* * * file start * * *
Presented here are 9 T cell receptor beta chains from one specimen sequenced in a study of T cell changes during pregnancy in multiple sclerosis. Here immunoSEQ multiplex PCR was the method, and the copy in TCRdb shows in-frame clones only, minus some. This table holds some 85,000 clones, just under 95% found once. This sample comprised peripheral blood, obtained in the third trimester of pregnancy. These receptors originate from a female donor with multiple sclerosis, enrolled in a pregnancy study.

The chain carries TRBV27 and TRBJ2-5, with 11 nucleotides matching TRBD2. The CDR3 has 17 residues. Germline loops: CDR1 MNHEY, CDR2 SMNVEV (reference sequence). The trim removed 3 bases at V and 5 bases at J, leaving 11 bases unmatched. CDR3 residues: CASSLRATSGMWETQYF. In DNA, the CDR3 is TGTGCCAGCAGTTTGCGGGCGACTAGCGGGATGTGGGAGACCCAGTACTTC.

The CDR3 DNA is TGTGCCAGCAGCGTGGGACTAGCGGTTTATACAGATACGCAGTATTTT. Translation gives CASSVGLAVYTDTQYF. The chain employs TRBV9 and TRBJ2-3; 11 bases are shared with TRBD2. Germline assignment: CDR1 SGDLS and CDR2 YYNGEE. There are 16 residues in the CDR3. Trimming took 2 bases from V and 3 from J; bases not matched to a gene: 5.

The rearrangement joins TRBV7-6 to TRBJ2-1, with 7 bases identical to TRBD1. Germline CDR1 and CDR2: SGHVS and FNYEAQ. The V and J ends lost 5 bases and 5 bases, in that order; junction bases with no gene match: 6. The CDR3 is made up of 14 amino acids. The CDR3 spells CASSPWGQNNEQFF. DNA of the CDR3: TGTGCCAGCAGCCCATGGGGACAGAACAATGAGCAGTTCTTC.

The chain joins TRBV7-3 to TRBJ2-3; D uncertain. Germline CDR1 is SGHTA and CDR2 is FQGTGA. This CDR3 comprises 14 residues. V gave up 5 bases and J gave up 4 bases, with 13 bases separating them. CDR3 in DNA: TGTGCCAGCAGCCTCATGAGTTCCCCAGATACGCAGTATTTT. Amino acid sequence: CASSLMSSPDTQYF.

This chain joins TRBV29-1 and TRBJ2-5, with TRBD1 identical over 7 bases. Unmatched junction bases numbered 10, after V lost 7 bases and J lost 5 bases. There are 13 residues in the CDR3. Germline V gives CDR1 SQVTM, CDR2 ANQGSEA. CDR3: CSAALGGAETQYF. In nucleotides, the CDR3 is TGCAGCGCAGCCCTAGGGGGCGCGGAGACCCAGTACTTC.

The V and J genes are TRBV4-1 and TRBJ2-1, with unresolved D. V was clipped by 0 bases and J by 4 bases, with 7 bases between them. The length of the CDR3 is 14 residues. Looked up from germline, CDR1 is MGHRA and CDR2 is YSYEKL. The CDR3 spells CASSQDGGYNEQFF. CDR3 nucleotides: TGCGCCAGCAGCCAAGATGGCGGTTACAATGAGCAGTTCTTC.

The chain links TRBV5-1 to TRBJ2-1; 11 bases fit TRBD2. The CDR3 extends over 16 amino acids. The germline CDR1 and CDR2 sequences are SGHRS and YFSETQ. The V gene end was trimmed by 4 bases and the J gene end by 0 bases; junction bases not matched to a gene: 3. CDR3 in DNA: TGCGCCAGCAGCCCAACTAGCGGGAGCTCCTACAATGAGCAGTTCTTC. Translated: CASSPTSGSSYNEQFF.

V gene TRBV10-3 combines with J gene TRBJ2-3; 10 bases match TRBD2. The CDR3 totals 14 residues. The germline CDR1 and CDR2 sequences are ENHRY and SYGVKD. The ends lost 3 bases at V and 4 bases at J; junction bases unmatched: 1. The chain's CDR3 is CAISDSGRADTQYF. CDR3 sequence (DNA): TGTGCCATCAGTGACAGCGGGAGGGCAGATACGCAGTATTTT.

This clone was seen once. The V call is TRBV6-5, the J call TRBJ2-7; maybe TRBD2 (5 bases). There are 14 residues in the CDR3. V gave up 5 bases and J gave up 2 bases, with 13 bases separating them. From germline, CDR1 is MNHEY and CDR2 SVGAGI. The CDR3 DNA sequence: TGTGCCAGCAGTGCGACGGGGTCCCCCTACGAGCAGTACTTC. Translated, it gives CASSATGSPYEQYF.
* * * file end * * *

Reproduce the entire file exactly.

Presented here are 9 T cell receptor beta chains from one specimen sequenced in a study of T cell changes during pregnancy in multiple sclerosis. Here immunoSEQ multiplex PCR was the method, and the copy in TCRdb shows in-frame clones only, minus some. This table holds some 85,000 clones, just under 95% found once. This sample comprised peripheral blood, obtained in the third trimester of pregnancy. These receptors originate from a female donor with multiple sclerosis, enrolled in a pregnancy study.

The chain carries TRBV27 and TRBJ2-5, with 11 nucleotides matching TRBD2. The CDR3 has 17 residues. Germline loops: CDR1 MNHEY, CDR2 SMNVEV (reference sequence). The trim removed 3 bases at V and 5 bases at J, leaving 11 bases unmatched. CDR3 residues: CASSLRATSGMWETQYF. In DNA, the CDR3 is TGTGCCAGCAGTTTGCGGGCGACTAGCGGGATGTGGGAGACCCAGTACTTC.

The CDR3 DNA is TGTGCCAGCAGCGTGGGACTAGCGGTTTATACAGATACGCAGTATTTT. Translation gives CASSVGLAVYTDTQYF. The chain employs TRBV9 and TRBJ2-3; 11 bases are shared with TRBD2. Germline assignment: CDR1 SGDLS and CDR2 YYNGEE. There are 16 residues in the CDR3. Trimming took 2 bases from V and 3 from J; bases not matched to a gene: 5.

The rearrangement joins TRBV7-6 to TRBJ2-1, with 7 bases identical to TRBD1. Germline CDR1 and CDR2: SGHVS and FNYEAQ. The V and J ends lost 5 bases and 5 bases, in that order; junction bases with no gene match: 6. The CDR3 is made up of 14 amino acids. The CDR3 spells CASSPWGQNNEQFF. DNA of the CDR3: TGTGCCAGCAGCCCATGGGGACAGAACAATGAGCAGTTCTTC.

The chain joins TRBV7-3 to TRBJ2-3; D uncertain. Germline CDR1 is SGHTA and CDR2 is FQGTGA. This CDR3 comprises 14 residues. V gave up 5 bases and J gave up 4 bases, with 13 bases separating them. CDR3 in DNA: TGTGCCAGCAGCCTCATGAGTTCCCCAGATACGCAGTATTTT. Amino acid sequence: CASSLMSSPDTQYF.

This chain joins TRBV29-1 and TRBJ2-5, with TRBD1 identical over 7 bases. Unmatched junction bases numbered 10, after V lost 7 bases and J lost 5 bases. There are 13 residues in the CDR3. Germline V gives CDR1 SQVTM, CDR2 ANQGSEA. CDR3: CSAALGGAETQYF. In nucleotides, the CDR3 is TGCAGCGCAGCCCTAGGGGGCGCGGAGACCCAGTACTTC.

The V and J genes are TRBV4-1 and TRBJ2-1, with unresolved D. V was clipped by 0 bases and J by 4 bases, with 7 bases between them. The length of the CDR3 is 14 residues. Looked up from germline, CDR1 is MGHRA and CDR2 is YSYEKL. The CDR3 spells CASSQDGGYNEQFF. CDR3 nucleotides: TGCGCCAGCAGCCAAGATGGCGGTTACAATGAGCAGTTCTTC.

The chain links TRBV5-1 to TRBJ2-1; 11 bases fit TRBD2. The CDR3 extends over 16 amino acids. The germline CDR1 and CDR2 sequences are SGHRS and YFSETQ. The V gene end was trimmed by 4 bases and the J gene end by 0 bases; junction bases not matched to a gene: 3. CDR3 in DNA: TGCGCCAGCAGCCCAACTAGCGGGAGCTCCTACAATGAGCAGTTCTTC. Translated: CASSPTSGSSYNEQFF.

V gene TRBV10-3 combines with J gene TRBJ2-3; 10 bases match TRBD2. The CDR3 totals 14 residues. The germline CDR1 and CDR2 sequences are ENHRY and SYGVKD. The ends lost 3 bases at V and 4 bases at J; junction bases unmatched: 1. The chain's CDR3 is CAISDSGRADTQYF. CDR3 sequence (DNA): TGTGCCATCAGTGACAGCGGGAGGGCAGATACGCAGTATTTT.

This clone was seen once. The V call is TRBV6-5, the J call TRBJ2-7; maybe TRBD2 (5 bases). There are 14 residues in the CDR3. V gave up 5 bases and J gave up 2 bases, with 13 bases separating them. From germline, CDR1 is MNHEY and CDR2 SVGAGI. The CDR3 DNA sequence: TGTGCCAGCAGTGCGACGGGGTCCCCCTACGAGCAGTACTTC. Translated, it gives CASSATGSPYEQYF.